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#187802 07/10/09 08:27 AM
Joined: Jan 2004
Posts: 1,507
Since the State of Michigan will soon be on the '08 NEC I will be asking the electrical contractors to comply with 800.156.
What is the rest of the world accepting for this requirement? Cable, phone, location?

George Little
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Joined: Aug 2007
Posts: 853
Who has never done this anyway? Around here,the first one is always 'free'(included).
I think it is just taking up space in the book.

Joined: Apr 2002
Posts: 7,299
Likes: 6
The '08 becomes the bible here (NJ) October 1, 2009.

This has been discussed adnauseum during the update CEU courses, both with AHJ's and EC's.

My personal view has been that a location at the point of entry would be acceptable. Literally, a piece of Cat5 or whatever at the utility entry point, thru to the interior garage or basement (or wherever).

The NEC is not a design tool, and there is no mention as to 'where' the location is to be, like kitchen, etc.

IMHO, this should not be an issue, as most EC's do data/comm and LV wiring anyway.

Joined: Jan 2005
Posts: 316
I think it has the possibility of becoming an issue and this cuts it off prior to that.
How many of you know some one who does not have a land line phone service, just cellular ?
This is becoming more and more popular.

When the cellular craze hit us, we kept the landlines for 2 reasons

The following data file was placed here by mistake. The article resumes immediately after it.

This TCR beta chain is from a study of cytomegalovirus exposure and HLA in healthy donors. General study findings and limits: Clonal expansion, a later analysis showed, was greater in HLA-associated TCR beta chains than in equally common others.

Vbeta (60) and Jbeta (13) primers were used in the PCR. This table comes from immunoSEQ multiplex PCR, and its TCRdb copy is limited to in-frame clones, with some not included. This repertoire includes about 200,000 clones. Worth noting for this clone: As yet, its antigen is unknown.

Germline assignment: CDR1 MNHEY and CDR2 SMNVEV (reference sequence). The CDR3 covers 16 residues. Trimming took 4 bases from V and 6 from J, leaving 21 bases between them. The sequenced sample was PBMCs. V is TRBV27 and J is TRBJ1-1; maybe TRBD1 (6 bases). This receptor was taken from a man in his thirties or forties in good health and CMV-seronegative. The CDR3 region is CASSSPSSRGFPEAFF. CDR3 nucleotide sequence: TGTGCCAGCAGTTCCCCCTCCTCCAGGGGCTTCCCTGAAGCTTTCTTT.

1) we didn't trust the cellular service, with all the dead zones and dropped calls. This has pretty much gone by the wayside now.
2) We were utilizing dial up internet service. Now most have broadband.

I have my landline through the cable company for now. Only because it was a package deal with a great price for 2 years.
I have 2 cell phones, my wife has one , my 2 daughters each have one. Our wall phones very seldom ring and when they do it's a wrong number or a solicitor as everyone else calls our cells or text messages us.

Joined: Apr 2002
Posts: 7,299
Likes: 6
'08 800.156 has no bearing on requiring telco wired service, only that one location be provided within a residence. My opinion that this should not be a 'big deal' or 'issue' is that code compliance could be obtained with less than 10' of Cat 5/6 telco wire, or for that matter any vintage comm cable, and drilling a hole.

After hearing all the 'financial reasons' regarding AFCI & TR in '08 CEU groups, 800-156 is by far the cheapest new requirement.

Joined: Jan 2005
Posts: 5,316
Cat Servant
The 2011 ROP has a single proposal on this topic, which the committee has accepted in principle.

The committee accepts requiring that this required outlet be in the living space, accessible, and cabled to the service point.

Personally, I believe requiring ANY communication outlet is beyond the scope of the NEC (minimum for safety). I believe it is obsolete, as the use of cell phones and Wi-fi expands. It is also futile, given the two basic cable types (twisted pair or coax?) and frequent changes in CAT standards.

Joined: Apr 2002
Posts: 7,299
Likes: 6
Yes, Reno the comm methods are becoming more complex and evolving quickly.

Thanks for the heads up on the ROP for 2011 on this. All the ROP seems to require is a longer piece of cable! Up from basement to whatever room is above the utility entry, or accross the garage to the closest interior wall.

Again, most resi new construction/addition/renovation the sparkies do data-comm, coax, etc. anyway, so this becomes a moot subject.

Joined: Oct 2006
Posts: 745
"Yes, Reno the comm methods are becoming more complex and evolving quickly."